11)The December Eurozone manufacturing PMI was left unrevised at 58 vs 58.4 in November, the lowest since February. There were some supply pressures bright spots though as Markit saw some “further easing of the supply chain crisis as average lead times lengthened to the softest extent since February. Firms took advantage of this relative gain and added purchases to their inventories at the fastest rate ever recorded by the survey, outpacing the previous record set in November by a notable margin…Meanwhile, rates of input cost and output price inflation eased, but remained among the fastest ever seen by the survey.” With respect to the labor market, “the rate of jobs growth was strong and above its historical average by a notable margin. Business confidence also strengthened slightly to a 3 month high.”
12)The December Eurozone Economic Confidence index fell to 115.3 from 117.6 and just under the estimate of 116. We can blame omicron as the services component plunged by 7 pts to the lowest since April. Retail and consumer confidence also fell but manufacturing remained strong as did construction.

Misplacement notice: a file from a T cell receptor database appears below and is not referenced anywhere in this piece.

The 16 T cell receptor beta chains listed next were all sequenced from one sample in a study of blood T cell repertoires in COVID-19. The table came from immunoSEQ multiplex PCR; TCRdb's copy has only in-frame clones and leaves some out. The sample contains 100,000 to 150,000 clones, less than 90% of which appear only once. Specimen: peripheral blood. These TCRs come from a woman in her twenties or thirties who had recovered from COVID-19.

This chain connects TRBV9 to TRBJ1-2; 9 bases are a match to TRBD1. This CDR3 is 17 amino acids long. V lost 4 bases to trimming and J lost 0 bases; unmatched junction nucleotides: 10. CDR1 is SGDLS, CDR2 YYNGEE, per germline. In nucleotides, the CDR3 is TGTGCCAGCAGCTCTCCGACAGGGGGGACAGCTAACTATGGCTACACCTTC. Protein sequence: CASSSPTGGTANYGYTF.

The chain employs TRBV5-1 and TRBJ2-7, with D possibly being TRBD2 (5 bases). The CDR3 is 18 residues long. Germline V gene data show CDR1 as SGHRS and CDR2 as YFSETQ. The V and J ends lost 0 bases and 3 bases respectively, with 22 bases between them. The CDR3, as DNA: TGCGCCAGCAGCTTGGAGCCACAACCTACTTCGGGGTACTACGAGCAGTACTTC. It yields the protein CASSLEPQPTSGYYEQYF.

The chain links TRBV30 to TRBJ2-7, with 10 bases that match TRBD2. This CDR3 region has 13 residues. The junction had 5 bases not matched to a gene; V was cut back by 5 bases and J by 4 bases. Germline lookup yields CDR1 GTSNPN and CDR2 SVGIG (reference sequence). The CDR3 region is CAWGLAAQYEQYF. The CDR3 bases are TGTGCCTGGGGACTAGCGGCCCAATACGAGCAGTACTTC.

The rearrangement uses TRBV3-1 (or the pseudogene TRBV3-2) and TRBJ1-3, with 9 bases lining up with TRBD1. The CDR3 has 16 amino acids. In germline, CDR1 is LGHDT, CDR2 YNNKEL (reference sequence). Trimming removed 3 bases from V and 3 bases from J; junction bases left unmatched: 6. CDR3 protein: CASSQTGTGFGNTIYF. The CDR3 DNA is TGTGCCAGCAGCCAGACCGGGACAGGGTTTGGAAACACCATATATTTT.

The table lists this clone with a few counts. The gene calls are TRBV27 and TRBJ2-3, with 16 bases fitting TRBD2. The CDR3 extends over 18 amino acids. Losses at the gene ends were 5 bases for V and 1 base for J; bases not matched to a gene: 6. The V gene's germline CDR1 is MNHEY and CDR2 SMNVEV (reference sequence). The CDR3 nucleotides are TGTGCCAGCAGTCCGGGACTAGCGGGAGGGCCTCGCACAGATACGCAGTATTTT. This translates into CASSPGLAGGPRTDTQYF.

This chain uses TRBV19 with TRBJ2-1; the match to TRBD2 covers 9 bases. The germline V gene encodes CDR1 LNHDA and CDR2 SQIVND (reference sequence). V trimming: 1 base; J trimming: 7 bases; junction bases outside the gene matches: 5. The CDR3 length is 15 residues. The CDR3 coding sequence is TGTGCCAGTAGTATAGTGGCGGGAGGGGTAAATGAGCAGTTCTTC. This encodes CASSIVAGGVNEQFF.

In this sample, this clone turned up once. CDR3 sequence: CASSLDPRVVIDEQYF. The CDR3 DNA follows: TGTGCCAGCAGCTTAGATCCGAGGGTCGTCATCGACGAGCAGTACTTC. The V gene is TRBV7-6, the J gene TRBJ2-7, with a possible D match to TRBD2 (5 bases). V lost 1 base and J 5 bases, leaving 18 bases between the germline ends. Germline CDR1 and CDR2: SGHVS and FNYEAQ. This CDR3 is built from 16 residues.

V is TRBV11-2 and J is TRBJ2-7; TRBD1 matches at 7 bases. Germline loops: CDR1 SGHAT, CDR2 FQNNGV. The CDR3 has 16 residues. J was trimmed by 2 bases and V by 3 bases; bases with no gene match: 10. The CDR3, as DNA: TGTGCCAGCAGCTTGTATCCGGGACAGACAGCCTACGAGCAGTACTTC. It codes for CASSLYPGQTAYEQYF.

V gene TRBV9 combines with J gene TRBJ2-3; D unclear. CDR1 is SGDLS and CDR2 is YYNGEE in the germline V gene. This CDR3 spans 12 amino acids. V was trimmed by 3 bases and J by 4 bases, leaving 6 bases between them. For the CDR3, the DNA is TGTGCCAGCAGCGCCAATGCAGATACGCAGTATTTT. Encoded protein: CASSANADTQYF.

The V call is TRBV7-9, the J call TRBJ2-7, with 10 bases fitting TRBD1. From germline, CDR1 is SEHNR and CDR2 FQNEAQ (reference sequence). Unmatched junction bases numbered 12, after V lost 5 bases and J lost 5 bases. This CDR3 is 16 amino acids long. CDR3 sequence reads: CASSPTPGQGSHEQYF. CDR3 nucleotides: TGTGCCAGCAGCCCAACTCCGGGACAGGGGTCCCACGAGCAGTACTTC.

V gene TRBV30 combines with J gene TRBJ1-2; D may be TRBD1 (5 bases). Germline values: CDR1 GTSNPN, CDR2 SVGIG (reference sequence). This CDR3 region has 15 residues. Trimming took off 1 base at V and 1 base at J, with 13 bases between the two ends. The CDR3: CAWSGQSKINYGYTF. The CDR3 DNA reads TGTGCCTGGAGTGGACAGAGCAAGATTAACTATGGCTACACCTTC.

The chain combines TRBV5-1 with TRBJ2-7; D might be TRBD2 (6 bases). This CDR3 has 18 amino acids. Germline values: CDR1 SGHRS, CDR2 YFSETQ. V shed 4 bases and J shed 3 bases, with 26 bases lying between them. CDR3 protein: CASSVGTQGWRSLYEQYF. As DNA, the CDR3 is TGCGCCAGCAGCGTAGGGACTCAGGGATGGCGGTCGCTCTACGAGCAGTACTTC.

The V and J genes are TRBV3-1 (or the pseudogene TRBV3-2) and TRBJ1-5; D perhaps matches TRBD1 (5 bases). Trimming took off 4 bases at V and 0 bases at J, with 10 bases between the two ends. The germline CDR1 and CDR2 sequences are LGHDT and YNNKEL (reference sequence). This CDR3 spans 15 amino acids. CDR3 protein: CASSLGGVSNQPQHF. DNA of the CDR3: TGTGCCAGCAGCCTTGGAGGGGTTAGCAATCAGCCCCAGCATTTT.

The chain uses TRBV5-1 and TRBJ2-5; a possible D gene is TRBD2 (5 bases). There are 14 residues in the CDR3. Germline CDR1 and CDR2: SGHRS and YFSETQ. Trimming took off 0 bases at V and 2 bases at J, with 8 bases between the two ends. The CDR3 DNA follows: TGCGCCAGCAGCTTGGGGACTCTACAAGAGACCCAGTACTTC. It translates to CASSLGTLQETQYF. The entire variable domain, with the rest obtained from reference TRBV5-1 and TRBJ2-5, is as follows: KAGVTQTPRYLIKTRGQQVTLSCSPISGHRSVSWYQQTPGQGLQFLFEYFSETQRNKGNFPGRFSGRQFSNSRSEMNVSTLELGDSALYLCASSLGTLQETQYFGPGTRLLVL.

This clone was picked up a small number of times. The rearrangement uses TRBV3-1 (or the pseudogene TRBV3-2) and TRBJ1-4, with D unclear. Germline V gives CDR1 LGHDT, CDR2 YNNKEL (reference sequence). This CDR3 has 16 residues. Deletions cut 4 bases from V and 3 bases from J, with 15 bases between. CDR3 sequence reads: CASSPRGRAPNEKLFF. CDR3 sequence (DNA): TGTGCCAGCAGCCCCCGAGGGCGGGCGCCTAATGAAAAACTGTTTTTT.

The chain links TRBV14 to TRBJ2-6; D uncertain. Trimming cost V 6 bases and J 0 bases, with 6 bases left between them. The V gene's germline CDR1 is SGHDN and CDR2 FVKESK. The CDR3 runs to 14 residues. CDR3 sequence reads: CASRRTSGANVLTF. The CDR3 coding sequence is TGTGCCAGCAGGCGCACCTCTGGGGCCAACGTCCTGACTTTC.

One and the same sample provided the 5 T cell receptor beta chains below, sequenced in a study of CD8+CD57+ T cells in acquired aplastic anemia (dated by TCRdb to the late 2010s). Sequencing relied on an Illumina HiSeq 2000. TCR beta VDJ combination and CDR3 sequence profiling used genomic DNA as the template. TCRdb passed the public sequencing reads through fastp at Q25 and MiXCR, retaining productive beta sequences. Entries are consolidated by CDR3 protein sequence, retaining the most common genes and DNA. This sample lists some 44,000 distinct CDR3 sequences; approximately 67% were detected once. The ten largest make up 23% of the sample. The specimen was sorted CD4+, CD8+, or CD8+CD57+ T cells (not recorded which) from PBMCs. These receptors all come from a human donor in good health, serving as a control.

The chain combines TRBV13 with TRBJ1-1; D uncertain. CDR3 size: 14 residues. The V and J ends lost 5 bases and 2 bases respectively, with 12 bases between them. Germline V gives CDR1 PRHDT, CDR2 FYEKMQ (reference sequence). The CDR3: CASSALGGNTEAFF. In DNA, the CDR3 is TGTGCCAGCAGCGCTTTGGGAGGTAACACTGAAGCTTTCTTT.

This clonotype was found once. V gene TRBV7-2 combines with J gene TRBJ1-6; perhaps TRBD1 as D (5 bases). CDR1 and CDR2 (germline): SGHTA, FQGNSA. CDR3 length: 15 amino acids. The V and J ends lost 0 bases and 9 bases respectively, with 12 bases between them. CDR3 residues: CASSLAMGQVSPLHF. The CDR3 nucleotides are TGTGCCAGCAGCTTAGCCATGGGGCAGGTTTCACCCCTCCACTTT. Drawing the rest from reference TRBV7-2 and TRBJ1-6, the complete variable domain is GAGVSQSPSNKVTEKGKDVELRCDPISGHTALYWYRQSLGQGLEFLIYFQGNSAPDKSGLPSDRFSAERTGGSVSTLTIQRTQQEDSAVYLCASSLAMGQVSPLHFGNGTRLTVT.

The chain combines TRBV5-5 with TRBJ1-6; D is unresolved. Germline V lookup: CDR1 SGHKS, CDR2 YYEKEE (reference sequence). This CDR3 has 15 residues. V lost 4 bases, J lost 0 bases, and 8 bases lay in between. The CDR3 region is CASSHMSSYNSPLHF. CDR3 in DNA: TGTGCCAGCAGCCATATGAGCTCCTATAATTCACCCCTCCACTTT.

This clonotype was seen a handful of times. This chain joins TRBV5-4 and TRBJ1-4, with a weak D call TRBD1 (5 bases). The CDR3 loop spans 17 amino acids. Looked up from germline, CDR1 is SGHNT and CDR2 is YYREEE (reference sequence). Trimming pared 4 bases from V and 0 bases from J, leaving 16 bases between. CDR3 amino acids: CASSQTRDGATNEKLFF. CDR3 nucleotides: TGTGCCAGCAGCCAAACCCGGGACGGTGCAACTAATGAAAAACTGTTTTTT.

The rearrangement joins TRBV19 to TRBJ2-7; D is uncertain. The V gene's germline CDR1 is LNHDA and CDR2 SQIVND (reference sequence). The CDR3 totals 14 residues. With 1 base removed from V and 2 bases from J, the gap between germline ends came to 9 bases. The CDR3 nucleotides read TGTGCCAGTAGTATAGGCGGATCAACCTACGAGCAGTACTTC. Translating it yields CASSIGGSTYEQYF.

13)Both German and French industrial production for November missed expectations.
14)Consumer price inflation in Tokyo in December was higher by .8% y/o/y, the fastest since December 2019 and all led by higher food and energy prices. Because of the plunge in mobile phone fees, the core/core rate was down though by .3%.
15)Hong Kong’s December PMI fell to 50.8 from 52.6 with the Covid hardline the main reason. India’s services PMI for December fell to 55.1 from 58.1. Thailand’s slipped by 1.1 pts and back below 50 at 49.5. Indonesia PMI was down by .4 pts to 53.5 and India’s to 55.5 from 57.6.
16)Putting the rate cuts in Turkey to 14% over the past few months into perspective, Turkey reported that its December CPI rose 36% y/o/y. The estimate was 27%. Wholesale prices almost doubled, up by 80% y/o/y vs the forecast of up 68%.